If all goes well, Apple TV could be one of the first devices to support HBO’s upcoming standalone streaming service next month, according to the International Business Times. The news was also confirmed later in a tweet from CNBC. The service, called “HBO Now” in contrast to HBO Go (which requires a cable subscription), is expected to go live with the launch of Game of Thrones’ fifth season.
Apple has been “aggressive” in its talks, according to the report, likely because HBO Now would be the first major streaming service by a traditional cable programming company that doesn’t require a subscription to an actual cable service. As such, it would put Apple TV that much closer to realizing the dream of becoming a true standalone entertainment device.
There’s still no confirmed timetable for the service’s release (apart from coming out sometime before the airing of the new season of Game of Thrones), but it’s expected to require a per month fee for access. The report also mentions that HBO or Apple may create a second app for the service so as to avoid some confusion with HBO Go.
The Apple Watch may still not have an official release date aside from the vague “April” that’s been tossed around for the past few months, but the highly anticipated piece of wearable tech is already winning prestigious awards. In fact, it’s arguably already won the most prestigious of them all. Today word dropped that the Apple Watch has already won an iF Design Gold Award (from International Forum Design) for 2015, which is occasionally referred to as the “Oscar of design.”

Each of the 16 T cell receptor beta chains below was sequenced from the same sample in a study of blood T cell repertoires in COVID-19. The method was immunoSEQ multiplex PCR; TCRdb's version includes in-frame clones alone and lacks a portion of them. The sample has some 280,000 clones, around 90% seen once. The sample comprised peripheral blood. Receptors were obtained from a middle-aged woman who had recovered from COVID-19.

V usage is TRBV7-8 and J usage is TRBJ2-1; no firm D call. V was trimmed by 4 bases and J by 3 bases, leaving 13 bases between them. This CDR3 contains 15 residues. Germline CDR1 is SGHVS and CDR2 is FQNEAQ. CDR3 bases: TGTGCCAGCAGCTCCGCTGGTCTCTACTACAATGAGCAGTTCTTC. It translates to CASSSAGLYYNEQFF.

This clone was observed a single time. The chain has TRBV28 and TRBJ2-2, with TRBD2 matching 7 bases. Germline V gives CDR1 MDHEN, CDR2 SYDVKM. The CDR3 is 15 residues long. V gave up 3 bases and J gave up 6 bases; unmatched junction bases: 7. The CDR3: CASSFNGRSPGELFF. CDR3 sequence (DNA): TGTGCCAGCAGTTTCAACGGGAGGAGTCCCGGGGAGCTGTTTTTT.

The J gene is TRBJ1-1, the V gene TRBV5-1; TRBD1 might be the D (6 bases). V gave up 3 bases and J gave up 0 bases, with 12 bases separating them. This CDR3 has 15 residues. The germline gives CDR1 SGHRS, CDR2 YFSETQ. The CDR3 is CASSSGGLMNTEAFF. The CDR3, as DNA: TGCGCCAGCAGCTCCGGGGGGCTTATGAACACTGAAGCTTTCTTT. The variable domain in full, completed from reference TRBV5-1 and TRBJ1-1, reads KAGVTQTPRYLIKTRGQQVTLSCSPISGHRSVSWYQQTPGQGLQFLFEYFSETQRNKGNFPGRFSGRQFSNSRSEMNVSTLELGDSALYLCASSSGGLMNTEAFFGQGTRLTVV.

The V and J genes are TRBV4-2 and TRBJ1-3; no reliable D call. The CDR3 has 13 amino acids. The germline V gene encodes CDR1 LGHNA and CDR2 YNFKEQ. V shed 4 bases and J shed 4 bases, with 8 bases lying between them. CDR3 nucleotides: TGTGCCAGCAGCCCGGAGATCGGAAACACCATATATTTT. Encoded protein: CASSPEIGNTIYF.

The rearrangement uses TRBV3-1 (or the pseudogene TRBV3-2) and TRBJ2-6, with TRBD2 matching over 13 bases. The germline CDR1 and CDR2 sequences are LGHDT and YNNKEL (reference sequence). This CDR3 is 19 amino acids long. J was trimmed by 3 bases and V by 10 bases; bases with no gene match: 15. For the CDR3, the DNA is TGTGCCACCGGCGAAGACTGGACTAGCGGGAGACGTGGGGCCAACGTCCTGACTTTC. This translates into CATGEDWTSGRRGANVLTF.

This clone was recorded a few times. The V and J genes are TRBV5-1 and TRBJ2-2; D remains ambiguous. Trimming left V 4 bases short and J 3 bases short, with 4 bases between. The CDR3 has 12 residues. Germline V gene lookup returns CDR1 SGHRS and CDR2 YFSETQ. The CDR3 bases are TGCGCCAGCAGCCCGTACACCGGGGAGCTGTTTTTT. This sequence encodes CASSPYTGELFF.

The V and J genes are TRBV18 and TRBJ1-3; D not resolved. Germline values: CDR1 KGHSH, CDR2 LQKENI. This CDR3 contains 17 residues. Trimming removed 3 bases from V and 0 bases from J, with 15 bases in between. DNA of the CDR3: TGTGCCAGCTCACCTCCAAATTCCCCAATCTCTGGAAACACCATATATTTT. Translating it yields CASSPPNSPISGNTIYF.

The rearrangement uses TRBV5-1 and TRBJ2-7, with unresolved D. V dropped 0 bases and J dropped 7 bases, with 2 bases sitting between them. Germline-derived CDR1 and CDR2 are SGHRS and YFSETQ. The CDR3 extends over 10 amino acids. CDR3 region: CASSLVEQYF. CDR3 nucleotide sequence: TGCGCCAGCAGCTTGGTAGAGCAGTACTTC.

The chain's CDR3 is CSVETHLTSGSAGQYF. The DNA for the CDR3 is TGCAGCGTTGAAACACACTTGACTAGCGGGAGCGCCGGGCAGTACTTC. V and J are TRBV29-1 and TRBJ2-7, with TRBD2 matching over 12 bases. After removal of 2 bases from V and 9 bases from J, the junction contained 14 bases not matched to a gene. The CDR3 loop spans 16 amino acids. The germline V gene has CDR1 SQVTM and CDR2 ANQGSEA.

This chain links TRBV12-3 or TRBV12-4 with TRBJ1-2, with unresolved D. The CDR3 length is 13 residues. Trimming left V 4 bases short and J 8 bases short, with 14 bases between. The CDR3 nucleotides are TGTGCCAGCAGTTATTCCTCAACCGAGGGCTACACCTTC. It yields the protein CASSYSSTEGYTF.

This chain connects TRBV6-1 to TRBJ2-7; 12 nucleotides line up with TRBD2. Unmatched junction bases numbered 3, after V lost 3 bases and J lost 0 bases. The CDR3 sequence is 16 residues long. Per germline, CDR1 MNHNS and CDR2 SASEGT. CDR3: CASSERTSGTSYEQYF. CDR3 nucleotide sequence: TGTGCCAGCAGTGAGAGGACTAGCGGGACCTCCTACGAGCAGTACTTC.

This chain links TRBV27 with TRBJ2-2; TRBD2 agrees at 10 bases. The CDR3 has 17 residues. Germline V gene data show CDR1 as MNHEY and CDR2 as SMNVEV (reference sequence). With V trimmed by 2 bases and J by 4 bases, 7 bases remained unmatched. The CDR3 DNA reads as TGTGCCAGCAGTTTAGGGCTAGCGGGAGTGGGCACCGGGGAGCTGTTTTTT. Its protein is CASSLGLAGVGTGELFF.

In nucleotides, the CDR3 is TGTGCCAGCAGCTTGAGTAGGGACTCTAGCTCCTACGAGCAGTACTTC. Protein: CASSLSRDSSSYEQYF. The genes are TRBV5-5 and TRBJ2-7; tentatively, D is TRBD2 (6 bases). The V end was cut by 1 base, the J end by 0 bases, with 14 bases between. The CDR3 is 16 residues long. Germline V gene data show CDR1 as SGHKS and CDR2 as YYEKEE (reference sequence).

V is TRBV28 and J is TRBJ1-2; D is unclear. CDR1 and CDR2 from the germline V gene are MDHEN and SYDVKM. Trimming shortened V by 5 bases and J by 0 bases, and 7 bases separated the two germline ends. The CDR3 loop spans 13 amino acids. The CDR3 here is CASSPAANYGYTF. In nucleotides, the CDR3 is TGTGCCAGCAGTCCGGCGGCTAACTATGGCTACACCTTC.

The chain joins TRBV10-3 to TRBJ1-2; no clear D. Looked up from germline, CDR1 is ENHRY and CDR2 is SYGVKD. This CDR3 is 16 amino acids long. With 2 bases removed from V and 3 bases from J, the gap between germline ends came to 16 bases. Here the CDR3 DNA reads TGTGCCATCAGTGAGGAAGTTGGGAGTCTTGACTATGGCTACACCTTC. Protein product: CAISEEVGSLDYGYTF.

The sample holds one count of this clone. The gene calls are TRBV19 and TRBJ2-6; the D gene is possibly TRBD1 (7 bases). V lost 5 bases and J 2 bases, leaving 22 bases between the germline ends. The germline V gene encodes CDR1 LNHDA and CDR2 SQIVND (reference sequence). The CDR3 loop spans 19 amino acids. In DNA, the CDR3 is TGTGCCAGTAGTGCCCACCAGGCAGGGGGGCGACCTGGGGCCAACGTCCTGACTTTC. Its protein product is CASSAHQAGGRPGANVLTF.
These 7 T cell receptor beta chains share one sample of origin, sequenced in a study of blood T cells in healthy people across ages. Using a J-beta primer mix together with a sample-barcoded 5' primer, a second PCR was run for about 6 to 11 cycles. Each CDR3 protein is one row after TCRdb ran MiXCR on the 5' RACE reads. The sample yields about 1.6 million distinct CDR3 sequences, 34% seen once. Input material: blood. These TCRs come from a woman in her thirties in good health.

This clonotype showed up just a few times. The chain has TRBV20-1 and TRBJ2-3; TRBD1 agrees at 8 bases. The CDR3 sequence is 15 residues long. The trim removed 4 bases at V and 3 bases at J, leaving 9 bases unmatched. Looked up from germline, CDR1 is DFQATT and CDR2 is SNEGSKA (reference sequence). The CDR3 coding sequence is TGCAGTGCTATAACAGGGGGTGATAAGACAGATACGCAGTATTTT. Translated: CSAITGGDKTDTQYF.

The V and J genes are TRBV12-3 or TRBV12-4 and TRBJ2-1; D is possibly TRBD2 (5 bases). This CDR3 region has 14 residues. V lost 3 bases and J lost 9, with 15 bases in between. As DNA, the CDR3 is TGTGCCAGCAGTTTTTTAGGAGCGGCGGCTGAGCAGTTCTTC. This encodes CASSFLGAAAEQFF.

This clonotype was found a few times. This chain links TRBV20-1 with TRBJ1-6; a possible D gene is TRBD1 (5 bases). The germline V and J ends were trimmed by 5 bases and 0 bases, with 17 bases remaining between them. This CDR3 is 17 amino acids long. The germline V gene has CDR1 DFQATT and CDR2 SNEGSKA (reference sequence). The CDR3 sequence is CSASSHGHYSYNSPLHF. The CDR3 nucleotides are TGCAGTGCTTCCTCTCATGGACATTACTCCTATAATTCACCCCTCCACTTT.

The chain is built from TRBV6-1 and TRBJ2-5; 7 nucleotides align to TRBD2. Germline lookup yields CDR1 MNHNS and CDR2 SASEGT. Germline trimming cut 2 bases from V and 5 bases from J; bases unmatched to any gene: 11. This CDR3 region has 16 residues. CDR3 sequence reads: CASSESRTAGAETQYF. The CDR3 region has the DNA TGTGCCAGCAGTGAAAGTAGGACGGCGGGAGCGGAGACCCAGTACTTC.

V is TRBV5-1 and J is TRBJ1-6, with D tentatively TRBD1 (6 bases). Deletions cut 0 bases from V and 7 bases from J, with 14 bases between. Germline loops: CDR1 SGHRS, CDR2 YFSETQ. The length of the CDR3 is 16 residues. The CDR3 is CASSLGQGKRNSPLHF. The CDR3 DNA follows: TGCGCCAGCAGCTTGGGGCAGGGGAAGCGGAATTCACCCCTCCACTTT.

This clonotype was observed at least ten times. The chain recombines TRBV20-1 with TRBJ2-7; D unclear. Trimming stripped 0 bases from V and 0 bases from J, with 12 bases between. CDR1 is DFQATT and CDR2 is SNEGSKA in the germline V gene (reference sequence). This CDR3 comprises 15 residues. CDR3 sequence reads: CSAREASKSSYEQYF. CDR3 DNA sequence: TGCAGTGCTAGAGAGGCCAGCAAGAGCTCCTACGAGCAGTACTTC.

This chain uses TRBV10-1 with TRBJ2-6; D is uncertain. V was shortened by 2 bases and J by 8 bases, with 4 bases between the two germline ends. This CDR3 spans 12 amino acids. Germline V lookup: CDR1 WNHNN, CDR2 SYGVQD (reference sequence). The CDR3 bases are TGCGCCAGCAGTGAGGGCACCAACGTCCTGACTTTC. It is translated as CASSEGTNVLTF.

“The idea of combining classic materials such as leather and metal with state-of-the-art technology to create a very individual fashion accessory has resulted in a delightful product offering a holistic user experience,” read the jury’s statement. “The Apple Watch scores highly for each design detail and is an altogether extraordinary piece of design. For us, it is already an icon.”
A total of 1,624 products were up for this year’s award, but only 75 walked away with the coveted “gold” distinction. The Apple Watch was one of only two telecommunications devices that walked away with the award, out of a possible 64.
The iF awards have been around since 1953, and Apple has won a staggering 125 awards from the society since it was first nominated in 1985. Of those, 44 have been gold awards.
Follow this article’s writer, Leif Johnson, on Twitter.